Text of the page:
ALBANY -- Walk into the front doors of Byne Memorial Baptist Church, and you'll notice several tables displaying photos and memorabilia detailing the church's 100-year-history.
That's just a taste of what's in store as the 2,300-member congregation prepares to celebrate its centennial anniversary Sunday.
According to anniversary chairperson Brenda Wasden, the celebration will feature guest speaker the Rev. Gerald Harris, editor of the Christian Index, the newspaper of the Georgia Baptist Convention. Also taking part in the service will be former Byne staff members.
"Mike Gravette, former pastor from 1992-2002, will give his testimony," Wasden, an 11-year Byne member, said. "Former minister of missions Keith Travis will read from Scripture."
The program will also include former Byne youth minister the Rev. Jim Pagans and Linda Baxter, former director of the church's children's program.
A contribution from a current member will also highlight Sunday's special worship service.
"Our special music will be an anniversary hymn written by Sylvia Lanier," Wasden said.
According to Byne minister of education the Rev. Charlie Brown, former staff members are expected to be joined by an undetermined number of former Byne members, as well as friends and family of current members of the church.
"We've sent invitations all over," said the pastor, who has served at Byne since 1991.
"We're just going to have a good, old-fashioned reunion," Wasden added.
The celebration marks Byne's founding, as documented in "History and Reminiscences of Dougherty County, Ga.: Compiled by Members of Thronateeska Chapter of Daughters of the American Revolution."
"Byne Memorial Baptist Church was organized Jan. 24, 1910 to meet the needs of the fast-growing population in north Albany," an excerpt of the book states.
Some 33 charter members met in a chapel building at the corner of North Washington and Second streets those first days before what was then called Byneville Mission moved to a tent on the corner of Society and North Jackson streets.
According to "History and Reminiscences," a red, pressed-brick building was constructed on that same site after $20,000 was donated by the church's namesake, "Mrs. G.M. Byne and Miss Marilu Byne (Mrs. Byne's daughter) in 1910, as a memorial to their husband and father G.M. Byne."
As with Albany, itself, Byne continued to grow, moving to its current location on Ledo Road in 1997.
In its time, Byne has started mission churches in the community which would become Sunnyside Baptist Church and Tabernacle Baptist Church.
According to Dot Hautman, who has been a member of Byne for 65 years, the church has been an important part of her life.
"I met my husband there," the 82-year-old Albany native said. "We courted there. We got married there. We raised our three daughters there."
As with any church, some times have been better than others.
"We have ups and downs," Hautman said, explaining that some ministries have come and gone. "We had a bus ministry 30 years ago. It drove all over town and picked up children for church. Now we don't."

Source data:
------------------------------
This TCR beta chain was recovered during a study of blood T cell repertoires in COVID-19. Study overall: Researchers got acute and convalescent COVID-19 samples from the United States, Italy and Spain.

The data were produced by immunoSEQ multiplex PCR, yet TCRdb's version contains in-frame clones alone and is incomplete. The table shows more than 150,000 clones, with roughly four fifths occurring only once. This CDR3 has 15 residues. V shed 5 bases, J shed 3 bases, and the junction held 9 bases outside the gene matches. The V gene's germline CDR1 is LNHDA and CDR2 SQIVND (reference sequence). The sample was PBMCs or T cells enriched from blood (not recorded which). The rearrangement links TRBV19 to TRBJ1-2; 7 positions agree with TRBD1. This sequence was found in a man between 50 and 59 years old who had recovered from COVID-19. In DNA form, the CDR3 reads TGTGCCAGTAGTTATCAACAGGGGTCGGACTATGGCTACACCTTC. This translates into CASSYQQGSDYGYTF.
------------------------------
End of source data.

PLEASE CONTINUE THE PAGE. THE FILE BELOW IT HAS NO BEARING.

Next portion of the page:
Ministries that have remained strong include Byne's 40-year-old deaf ministry and Byne Christian School, which was established in 1983.
"Byne (Christian School) was started because there were Christians in the church who saw the humanistic education system threatening the Christian values of children," said David Bess, the school's headmaster.
Today the school teaches 125 students.
According to the Rev. Matthew Nance, who has been pastor of Byne for about eight months, hearing students from the school, as well as the church's Child Development Center, is a daily pleasure.
"I get to look out my window and see children go by every day," said the church's 18th pastor.
In its 100-year history, mission work has been a strong thread in the fabric of Byne. According to Brown, such trips have taken church members to places like New York City, Mexico and Russia. But working in the Albany community has been a priority, too.
"We just donated a freezer to the Lord's Pantry," Brown said.
While Sunday will mark a time of looking back on Byne's history, Nance wants the church to also look ahead to the beginning of its next 100 years. Part of that has already begun, with Byne serving an untapped ethnic group.
"We have recently started a Vietnamese church," Nance said.
Just in its fourth month, the service has about 50 Vietnamese attending.
"There are about 250 in town altogether," the pastor said.
Nance said he hopes Sunday's anniversary will motivate Byne members to continue looking ahead.
"A new theme we've been talking about is 'A New Day'," the former missionary said.
That "new day" includes finding new ways to reach out to the community and using technology to remain viable.
"We have a new Web site," Nance said, "and most of our members are Internet-friendly."
Just to make sure, the pastor gives members a weekly nudge to become so.
"At the end of my column in our newsletter, I always write 'I'll see you on Facebook,' " Nance said.
Byne's anniversary worship service is scheduled for 10:30 a.m. Sunday, followed by a lunch in the fellowship hall and a time of reflection on the church's history in the sanctuary at 1:30 p.m.